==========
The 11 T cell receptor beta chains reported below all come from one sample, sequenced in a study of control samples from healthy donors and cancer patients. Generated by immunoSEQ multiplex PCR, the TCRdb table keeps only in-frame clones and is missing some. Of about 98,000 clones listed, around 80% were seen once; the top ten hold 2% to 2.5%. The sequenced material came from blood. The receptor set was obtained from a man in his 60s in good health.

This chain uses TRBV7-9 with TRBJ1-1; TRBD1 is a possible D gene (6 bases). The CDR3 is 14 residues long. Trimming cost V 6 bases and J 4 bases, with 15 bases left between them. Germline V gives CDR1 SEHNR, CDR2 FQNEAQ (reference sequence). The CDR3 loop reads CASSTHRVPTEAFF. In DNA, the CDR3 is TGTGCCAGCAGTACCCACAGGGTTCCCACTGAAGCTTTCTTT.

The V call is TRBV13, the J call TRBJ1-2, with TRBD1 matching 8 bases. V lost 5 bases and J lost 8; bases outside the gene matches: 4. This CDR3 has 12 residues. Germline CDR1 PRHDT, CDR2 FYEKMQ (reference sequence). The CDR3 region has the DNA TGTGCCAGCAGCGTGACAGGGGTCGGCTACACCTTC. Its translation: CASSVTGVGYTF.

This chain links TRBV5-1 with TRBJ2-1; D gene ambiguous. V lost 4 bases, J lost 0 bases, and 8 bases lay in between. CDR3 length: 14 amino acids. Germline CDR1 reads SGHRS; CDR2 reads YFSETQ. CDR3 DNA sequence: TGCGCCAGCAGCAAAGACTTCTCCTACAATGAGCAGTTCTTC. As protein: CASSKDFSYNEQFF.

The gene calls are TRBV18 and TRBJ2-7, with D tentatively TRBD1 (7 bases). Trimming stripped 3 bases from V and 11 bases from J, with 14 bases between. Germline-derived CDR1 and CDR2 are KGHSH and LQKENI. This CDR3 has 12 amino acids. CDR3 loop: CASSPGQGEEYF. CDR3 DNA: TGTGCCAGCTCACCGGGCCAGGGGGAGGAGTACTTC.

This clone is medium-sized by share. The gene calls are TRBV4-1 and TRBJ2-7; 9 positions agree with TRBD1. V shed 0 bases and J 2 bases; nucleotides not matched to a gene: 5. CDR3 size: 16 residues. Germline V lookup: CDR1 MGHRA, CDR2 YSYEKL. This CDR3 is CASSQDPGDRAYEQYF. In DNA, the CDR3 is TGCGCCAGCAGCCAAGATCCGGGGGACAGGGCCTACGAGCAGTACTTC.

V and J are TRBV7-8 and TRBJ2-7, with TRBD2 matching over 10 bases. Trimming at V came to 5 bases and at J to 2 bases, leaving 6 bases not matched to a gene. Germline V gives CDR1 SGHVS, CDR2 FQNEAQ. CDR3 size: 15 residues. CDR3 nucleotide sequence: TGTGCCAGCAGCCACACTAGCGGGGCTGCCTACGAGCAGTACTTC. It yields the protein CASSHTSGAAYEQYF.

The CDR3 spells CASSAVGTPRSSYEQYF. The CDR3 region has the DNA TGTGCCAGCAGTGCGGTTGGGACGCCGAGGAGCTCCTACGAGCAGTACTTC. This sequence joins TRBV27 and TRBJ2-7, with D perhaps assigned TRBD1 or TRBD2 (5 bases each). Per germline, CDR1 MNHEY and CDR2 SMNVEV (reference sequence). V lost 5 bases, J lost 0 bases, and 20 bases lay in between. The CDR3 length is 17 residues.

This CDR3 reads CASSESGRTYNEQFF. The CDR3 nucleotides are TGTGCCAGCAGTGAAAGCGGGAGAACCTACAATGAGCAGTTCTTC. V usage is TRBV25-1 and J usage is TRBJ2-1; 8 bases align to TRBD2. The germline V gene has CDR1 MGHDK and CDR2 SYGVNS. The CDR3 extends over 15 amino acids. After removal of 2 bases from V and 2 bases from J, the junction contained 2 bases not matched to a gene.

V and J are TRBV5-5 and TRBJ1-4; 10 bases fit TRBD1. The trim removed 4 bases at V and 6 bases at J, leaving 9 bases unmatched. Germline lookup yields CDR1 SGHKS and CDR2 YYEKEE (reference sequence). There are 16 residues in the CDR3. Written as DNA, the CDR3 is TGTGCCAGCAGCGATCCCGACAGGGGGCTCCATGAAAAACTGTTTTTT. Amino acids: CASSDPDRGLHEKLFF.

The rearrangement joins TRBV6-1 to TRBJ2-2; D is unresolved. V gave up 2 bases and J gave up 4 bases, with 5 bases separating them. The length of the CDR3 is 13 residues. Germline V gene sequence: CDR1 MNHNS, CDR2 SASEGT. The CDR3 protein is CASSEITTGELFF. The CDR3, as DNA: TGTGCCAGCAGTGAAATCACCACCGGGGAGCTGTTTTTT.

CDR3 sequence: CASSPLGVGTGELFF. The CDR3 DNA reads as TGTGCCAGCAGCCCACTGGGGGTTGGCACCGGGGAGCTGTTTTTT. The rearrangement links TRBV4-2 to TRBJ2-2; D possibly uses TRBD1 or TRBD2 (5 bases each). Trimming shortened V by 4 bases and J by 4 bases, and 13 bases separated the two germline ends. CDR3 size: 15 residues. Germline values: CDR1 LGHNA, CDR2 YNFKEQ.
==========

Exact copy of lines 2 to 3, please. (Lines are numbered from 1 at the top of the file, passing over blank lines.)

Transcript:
This chain uses TRBV7-9 with TRBJ1-1; TRBD1 is a possible D gene (6 bases). The CDR3 is 14 residues long. Trimming cost V 6 bases and J 4 bases, with 15 bases left between them. Germline V gives CDR1 SEHNR, CDR2 FQNEAQ (reference sequence). The CDR3 loop reads CASSTHRVPTEAFF. In DNA, the CDR3 is TGTGCCAGCAGTACCCACAGGGTTCCCACTGAAGCTTTCTTT.

The V call is TRBV13, the J call TRBJ1-2, with TRBD1 matching 8 bases. V lost 5 bases and J lost 8; bases outside the gene matches: 4. This CDR3 has 12 residues. Germline CDR1 PRHDT, CDR2 FYEKMQ (reference sequence). The CDR3 region has the DNA TGTGCCAGCAGCGTGACAGGGGTCGGCTACACCTTC. Its translation: CASSVTGVGYTF.